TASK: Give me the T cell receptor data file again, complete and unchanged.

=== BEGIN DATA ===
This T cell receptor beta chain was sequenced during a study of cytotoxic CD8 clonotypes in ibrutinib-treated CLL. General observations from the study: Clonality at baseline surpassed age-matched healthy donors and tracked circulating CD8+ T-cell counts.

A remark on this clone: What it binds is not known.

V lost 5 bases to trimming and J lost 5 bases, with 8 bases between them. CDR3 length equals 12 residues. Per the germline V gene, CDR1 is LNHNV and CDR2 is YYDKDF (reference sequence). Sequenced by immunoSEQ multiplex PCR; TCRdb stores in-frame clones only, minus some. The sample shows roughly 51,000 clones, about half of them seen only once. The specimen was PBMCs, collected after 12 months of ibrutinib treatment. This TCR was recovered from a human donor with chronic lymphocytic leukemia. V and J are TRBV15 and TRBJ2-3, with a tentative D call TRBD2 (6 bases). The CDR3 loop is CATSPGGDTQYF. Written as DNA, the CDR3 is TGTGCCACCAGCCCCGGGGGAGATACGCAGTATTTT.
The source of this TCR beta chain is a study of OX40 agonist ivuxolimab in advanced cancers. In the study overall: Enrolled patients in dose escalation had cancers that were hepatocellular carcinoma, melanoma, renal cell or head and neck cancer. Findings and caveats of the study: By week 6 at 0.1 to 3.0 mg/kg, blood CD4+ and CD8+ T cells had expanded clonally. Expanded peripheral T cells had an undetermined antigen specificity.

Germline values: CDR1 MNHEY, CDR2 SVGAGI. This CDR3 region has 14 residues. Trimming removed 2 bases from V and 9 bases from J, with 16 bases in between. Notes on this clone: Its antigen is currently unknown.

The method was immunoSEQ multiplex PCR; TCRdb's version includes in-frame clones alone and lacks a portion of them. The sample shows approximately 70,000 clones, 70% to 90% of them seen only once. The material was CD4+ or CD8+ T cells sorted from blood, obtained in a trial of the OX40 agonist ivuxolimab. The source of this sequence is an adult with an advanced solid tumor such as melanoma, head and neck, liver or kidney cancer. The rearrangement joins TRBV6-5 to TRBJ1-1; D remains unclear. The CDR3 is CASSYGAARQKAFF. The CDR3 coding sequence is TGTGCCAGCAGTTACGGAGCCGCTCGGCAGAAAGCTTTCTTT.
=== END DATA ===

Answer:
This T cell receptor beta chain was sequenced during a study of cytotoxic CD8 clonotypes in ibrutinib-treated CLL. General observations from the study: Clonality at baseline surpassed age-matched healthy donors and tracked circulating CD8+ T-cell counts.

A remark on this clone: What it binds is not known.

V lost 5 bases to trimming and J lost 5 bases, with 8 bases between them. CDR3 length equals 12 residues. Per the germline V gene, CDR1 is LNHNV and CDR2 is YYDKDF (reference sequence). Sequenced by immunoSEQ multiplex PCR; TCRdb stores in-frame clones only, minus some. The sample shows roughly 51,000 clones, about half of them seen only once. The specimen was PBMCs, collected after 12 months of ibrutinib treatment. This TCR was recovered from a human donor with chronic lymphocytic leukemia. V and J are TRBV15 and TRBJ2-3, with a tentative D call TRBD2 (6 bases). The CDR3 loop is CATSPGGDTQYF. Written as DNA, the CDR3 is TGTGCCACCAGCCCCGGGGGAGATACGCAGTATTTT.
The source of this TCR beta chain is a study of OX40 agonist ivuxolimab in advanced cancers. In the study overall: Enrolled patients in dose escalation had cancers that were hepatocellular carcinoma, melanoma, renal cell or head and neck cancer. Findings and caveats of the study: By week 6 at 0.1 to 3.0 mg/kg, blood CD4+ and CD8+ T cells had expanded clonally. Expanded peripheral T cells had an undetermined antigen specificity.

Germline values: CDR1 MNHEY, CDR2 SVGAGI. This CDR3 region has 14 residues. Trimming removed 2 bases from V and 9 bases from J, with 16 bases in between. Notes on this clone: Its antigen is currently unknown.

The method was immunoSEQ multiplex PCR; TCRdb's version includes in-frame clones alone and lacks a portion of them. The sample shows approximately 70,000 clones, 70% to 90% of them seen only once. The material was CD4+ or CD8+ T cells sorted from blood, obtained in a trial of the OX40 agonist ivuxolimab. The source of this sequence is an adult with an advanced solid tumor such as melanoma, head and neck, liver or kidney cancer. The rearrangement joins TRBV6-5 to TRBJ1-1; D remains unclear. The CDR3 is CASSYGAARQKAFF. The CDR3 coding sequence is TGTGCCAGCAGTTACGGAGCCGCTCGGCAGAAAGCTTTCTTT.